What’s happening with bank valuations?
Did you know that how a bank values a property largely determines whether you can buy it or not? Why is that?
If you’ve been in the market to buy property, you’ve probably heard of the term LVR – which means Loan to Value Ratio. The LVR relates to the amount that you are borrowing normally expressed as a percentage of the value of the property that you use to secure the loan.
For example, if you’re buying a property valued at $700,000 and you’re borrowing $560,000 then your LVR is 80%. If you’re borrowing $595,000 for the same property, then your LVR increases to 85%.
From your bank’s perspective, a low LVR means less risk and a high LVR means more risk. So if the LVR is high, your bank may require you to also pay for lenders mortgage insurance. Lenders mortgage insurance covers the bank for the difference in the outstanding loan amount and the sale amount, should the bank ever have to repossess and sell your property because you didn’t repay your loan. In fact, if the LVR is considered too high, your bank may even reject your loan application.
Naturally, property valuations follow the market, meaning valuations are determined according to historical sales data. Generally, properties are valued according to the sale prices of other similar properties in the same area. This means that as the property market goes up (or comes down as the case may be), actual valuations may differ or at least trail behind the sales price from time to time. For example, there’s a delay between selling a property and settling that transaction, so the record of the sales price does not occur until a few weeks or maybe even a few months after the actual sale. You could say that the valuations then are largely a historical record of what the comparative sales prices were, rather than what they are. Of course valuers attempt to include projections based on trends, but I think for the most part the benefit to the bank would be maintain a relatively conservative approach. Regardless, the expectation is that as the property market goes up and property prices increase, the perceived or recorded valuations are likely to be lower than the actual sales prices at any one time.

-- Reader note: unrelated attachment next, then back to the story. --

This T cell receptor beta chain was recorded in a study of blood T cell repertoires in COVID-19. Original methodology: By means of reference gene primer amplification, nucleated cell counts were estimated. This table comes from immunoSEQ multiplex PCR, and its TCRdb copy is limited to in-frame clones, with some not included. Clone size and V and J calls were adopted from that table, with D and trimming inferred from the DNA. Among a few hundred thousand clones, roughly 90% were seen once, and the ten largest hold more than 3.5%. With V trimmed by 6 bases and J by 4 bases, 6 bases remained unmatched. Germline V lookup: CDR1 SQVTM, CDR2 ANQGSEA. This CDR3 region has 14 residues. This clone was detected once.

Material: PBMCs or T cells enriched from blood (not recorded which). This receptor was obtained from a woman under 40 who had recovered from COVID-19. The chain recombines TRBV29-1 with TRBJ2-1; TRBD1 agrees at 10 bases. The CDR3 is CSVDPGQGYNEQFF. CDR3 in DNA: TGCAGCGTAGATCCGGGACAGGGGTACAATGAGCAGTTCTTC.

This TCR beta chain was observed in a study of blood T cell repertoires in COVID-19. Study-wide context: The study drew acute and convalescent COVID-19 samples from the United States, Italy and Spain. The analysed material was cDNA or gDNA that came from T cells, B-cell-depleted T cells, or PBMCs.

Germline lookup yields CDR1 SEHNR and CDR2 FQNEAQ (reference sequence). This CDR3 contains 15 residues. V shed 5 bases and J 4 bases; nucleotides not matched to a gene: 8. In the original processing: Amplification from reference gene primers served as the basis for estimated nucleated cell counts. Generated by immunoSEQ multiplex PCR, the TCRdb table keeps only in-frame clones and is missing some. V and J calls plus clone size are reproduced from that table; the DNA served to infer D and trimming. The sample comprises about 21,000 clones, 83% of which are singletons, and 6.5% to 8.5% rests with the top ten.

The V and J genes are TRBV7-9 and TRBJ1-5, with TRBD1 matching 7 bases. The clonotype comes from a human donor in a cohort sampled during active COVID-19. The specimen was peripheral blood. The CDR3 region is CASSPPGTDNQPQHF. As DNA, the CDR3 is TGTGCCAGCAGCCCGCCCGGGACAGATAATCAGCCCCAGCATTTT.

Although anecdotal evidence suggests that the demand in recent weeks may have come back a bit compared to what it was say 6 months ago, the perceived increase in the valuations are here to stay (for now at least). At the time, in order to support the market, people were buying with a higher LVR because their valuations were short of their valuations. To complete the transaction, they either had to contribute ‘more cash’ than expected or buy with lenders mortgage insurance.
During those months, our experience was that many valuations had been lower and clients had to contribute more funds/equity into their purchases – but those transactions have been settling, which means they too set the market and subsequently influence valuations to come.
Ultimately you must have money to buy property (regardless of how good your lawyer or licensed conveyancer may be) and if you need to borrow that money, then you’ll benefit from being familiar with banking practices, especially in relation to bank valuations and how they can affect you. Knowing what could happen means you can prepare yourself and give yourself the best opportunity to still achieve your goal to buy your desired property.
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Director - Property Lawyer